This Is Why “I’m Fine!”

How Are You?

As most of you know well, my own health can be very unreliable, and if I’m honest it is something I get fed up with talking about in a social setting. Unfortunately the fact is that I will never have normal health now, and will always be reliant on hospital care at some stage, and this post is prompted by some conversations I have had recently whilst doing my support work. When meeting people for the first time it is usual to explain what connection you have with cancer, to help you understand their experience. This I have done, which has prompted numerous conversations later about how no one would know what I have been through and how well I look. Everyone is very kind and well meaning, and actually I think I do it to others too, but it can be quite tiresome!

Cancer is now my life, and I have chosen to do the work I do, but I still struggle when people ask me how I am. I really don’t want to provoke a discussion, both for them and me, as unfortunately there is always something to talk about regarding my health! I feel that this is a major factor in slowly withdrawing from my previously busy social life, as I am finding it more difficult dealing with this particular issue. One of my ambitions when I was first diagnosed, was to ensure that I wasn’t defined by my disease, but it seems here I have failed miserably.

Wherever I go people know my story, and if I’m not asked about my own health I am asked about something else which is cancer related. The disease has not only consumed my health but it totally dominates my working life too, although to be fair I have allowed that side of things to happen! When you hear that cancer is life changing, they are not joking. It’s yet another thing in life that is hard to understand and explain unless you have experienced it. Again, we are all affected differently, and I do have friends that ‘outwardly’ have recovered from their cancer experience, and are uncomfortable talking about it now, I am aware it is one subject not to mention in conversation. Personally I haven’t been able to be so disciplined, but I guess that is because they have completely finished their treatment, and mine is ‘work in progress.’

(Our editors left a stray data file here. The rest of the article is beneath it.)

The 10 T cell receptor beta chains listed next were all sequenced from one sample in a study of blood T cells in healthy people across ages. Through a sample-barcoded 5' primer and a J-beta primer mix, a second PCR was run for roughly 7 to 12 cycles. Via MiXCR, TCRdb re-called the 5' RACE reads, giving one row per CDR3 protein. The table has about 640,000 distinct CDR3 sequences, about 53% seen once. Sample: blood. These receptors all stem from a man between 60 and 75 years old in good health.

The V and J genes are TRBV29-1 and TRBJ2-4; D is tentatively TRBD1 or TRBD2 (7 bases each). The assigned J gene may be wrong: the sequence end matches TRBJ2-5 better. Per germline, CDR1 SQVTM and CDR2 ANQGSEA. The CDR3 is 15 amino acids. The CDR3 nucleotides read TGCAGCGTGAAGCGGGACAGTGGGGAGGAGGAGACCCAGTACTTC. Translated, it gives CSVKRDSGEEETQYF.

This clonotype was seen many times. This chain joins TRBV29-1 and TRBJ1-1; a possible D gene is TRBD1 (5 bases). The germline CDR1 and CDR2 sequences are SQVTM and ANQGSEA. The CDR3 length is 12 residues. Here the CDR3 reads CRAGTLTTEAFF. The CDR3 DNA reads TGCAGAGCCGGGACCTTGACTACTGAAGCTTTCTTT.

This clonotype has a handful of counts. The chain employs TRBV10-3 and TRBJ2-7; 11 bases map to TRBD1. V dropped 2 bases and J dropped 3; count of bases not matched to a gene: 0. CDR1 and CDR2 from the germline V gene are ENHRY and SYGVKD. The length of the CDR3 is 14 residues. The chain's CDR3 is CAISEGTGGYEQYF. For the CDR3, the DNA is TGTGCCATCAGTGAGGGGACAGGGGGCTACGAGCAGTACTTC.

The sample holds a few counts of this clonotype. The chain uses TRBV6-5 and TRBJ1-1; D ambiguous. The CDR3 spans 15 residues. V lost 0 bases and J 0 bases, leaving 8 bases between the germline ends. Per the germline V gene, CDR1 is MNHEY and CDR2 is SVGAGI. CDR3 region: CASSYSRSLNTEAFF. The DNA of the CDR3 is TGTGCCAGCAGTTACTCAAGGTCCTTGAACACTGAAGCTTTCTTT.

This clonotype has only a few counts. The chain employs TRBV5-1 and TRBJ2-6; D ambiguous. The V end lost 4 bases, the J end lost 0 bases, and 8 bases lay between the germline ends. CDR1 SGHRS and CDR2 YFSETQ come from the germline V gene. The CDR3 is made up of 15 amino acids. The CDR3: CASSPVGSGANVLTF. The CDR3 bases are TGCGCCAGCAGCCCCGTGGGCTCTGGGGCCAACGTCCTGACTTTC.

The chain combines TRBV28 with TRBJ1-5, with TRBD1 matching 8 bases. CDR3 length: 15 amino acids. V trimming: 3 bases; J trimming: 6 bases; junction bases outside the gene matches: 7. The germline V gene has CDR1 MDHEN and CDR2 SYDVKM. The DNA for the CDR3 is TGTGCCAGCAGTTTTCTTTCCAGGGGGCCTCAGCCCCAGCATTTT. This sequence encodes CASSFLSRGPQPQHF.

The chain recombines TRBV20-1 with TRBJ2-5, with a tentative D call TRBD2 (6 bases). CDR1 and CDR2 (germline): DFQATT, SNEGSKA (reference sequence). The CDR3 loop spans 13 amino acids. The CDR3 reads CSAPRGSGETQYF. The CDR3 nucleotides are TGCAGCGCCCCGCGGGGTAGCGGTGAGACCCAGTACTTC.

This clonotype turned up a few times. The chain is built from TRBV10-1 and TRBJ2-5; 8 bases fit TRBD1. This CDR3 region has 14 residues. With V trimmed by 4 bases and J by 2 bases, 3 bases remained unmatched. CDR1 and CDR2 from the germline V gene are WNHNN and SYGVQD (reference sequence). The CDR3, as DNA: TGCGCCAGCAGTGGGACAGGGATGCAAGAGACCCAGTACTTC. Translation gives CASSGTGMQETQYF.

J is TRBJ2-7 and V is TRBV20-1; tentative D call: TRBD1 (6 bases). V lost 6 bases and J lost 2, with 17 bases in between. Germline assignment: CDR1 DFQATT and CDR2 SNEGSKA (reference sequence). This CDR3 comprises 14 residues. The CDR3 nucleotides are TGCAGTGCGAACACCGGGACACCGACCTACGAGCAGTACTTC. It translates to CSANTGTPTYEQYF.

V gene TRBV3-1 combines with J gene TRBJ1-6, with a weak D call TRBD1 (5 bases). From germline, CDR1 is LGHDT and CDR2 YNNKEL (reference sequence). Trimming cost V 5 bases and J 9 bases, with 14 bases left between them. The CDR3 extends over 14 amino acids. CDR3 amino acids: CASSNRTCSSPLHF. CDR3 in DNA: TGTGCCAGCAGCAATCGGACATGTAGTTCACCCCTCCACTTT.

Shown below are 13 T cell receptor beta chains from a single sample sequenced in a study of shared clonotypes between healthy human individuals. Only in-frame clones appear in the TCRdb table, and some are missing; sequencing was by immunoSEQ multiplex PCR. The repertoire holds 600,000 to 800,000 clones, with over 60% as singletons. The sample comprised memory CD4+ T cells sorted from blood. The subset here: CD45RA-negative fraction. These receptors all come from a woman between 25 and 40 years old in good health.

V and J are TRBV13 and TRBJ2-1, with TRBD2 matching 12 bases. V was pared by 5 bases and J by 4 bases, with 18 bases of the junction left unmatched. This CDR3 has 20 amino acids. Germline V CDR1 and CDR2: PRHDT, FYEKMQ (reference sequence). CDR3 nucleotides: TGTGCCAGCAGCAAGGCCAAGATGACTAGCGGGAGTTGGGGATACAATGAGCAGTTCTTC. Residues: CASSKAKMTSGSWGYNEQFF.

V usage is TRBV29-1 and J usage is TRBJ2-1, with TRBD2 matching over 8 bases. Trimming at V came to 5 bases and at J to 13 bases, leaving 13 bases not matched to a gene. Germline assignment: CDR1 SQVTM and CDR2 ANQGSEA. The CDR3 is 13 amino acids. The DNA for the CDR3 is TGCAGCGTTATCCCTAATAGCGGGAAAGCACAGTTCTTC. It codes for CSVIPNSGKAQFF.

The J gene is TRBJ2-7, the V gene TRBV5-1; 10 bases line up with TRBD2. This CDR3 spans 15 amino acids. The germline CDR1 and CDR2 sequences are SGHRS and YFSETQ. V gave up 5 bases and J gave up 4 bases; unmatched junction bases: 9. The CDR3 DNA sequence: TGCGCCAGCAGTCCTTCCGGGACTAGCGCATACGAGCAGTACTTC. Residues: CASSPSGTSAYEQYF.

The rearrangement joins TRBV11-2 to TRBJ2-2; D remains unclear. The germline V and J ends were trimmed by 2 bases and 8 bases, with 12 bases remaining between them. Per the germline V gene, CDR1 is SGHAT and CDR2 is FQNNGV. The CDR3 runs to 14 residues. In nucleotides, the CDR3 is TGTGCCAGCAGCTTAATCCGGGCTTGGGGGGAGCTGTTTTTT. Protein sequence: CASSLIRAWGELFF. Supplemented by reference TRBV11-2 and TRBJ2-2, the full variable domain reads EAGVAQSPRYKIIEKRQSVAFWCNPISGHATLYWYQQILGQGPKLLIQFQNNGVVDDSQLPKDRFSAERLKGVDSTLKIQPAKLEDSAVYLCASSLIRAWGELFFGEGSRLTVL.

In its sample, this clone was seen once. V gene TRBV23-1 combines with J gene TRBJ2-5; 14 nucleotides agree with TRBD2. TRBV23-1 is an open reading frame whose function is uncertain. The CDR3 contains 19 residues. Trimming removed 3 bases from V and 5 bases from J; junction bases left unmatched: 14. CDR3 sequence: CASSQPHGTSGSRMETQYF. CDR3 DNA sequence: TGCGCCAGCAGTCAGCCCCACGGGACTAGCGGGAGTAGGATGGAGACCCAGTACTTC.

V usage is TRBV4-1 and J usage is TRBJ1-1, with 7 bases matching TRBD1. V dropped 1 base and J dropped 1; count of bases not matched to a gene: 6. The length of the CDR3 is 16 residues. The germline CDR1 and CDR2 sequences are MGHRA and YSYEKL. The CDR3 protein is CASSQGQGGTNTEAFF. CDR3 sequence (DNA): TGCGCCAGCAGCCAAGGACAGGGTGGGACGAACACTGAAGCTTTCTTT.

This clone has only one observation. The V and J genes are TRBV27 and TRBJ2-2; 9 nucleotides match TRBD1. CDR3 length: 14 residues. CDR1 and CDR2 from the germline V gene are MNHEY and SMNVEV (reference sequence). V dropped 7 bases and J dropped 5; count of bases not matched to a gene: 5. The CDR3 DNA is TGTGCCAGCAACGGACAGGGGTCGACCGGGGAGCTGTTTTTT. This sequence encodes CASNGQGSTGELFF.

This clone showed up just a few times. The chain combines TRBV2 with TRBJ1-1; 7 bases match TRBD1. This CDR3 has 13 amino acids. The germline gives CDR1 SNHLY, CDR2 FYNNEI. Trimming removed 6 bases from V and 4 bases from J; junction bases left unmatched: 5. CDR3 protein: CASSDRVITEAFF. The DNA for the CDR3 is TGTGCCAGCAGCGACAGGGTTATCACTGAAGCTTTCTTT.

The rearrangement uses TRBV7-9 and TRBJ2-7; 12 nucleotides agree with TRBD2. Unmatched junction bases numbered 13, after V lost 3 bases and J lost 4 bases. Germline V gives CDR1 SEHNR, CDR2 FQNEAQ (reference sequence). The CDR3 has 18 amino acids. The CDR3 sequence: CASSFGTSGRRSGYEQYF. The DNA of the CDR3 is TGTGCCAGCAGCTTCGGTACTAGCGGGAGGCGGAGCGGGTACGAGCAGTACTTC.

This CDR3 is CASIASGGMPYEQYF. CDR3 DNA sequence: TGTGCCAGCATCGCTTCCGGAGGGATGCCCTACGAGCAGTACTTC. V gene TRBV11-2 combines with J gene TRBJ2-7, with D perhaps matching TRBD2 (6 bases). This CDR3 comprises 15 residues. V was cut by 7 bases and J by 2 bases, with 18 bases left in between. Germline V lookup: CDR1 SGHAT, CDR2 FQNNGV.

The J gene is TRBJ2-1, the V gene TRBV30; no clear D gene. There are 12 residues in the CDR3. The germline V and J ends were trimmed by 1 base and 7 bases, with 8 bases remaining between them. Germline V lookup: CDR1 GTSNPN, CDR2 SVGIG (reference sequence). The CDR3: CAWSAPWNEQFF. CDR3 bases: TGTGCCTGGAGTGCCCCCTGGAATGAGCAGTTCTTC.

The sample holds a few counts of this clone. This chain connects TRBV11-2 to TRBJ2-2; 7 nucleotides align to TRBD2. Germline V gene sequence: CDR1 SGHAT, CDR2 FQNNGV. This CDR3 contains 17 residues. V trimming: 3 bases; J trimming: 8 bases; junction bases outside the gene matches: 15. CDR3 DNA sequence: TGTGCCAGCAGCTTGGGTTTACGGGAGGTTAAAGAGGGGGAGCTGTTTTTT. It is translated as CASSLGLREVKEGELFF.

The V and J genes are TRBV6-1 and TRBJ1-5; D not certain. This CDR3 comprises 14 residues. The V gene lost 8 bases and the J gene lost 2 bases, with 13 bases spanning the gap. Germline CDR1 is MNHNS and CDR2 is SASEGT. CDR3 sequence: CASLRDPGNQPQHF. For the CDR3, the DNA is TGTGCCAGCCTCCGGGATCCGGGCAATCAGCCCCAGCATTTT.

I have asked myself many times if the work I do might hold me back from trying to move on, but I have come to the conclusion that I will never be able to do that, as I will be forever in treatment of one kind or another, so cancer is with me to stay, whether I like it or not. But what is the answer to this? If people don’t ask how you are you may consider them rude and uncaring? Like most of us it is the first thing I ask people when I see them, but actually I do have a genuine interest in the answer! Maybe that is something else that cancer has taught me? After some time I took to the standard reply of  “I’m fine,” and my wife asked me afterwards, why did you say that, you are not fine? It took me a long time to get her to understand that I was no longer comfortable constantly discussing my complex issues with people who although very caring, just didn’t need to know the whole story.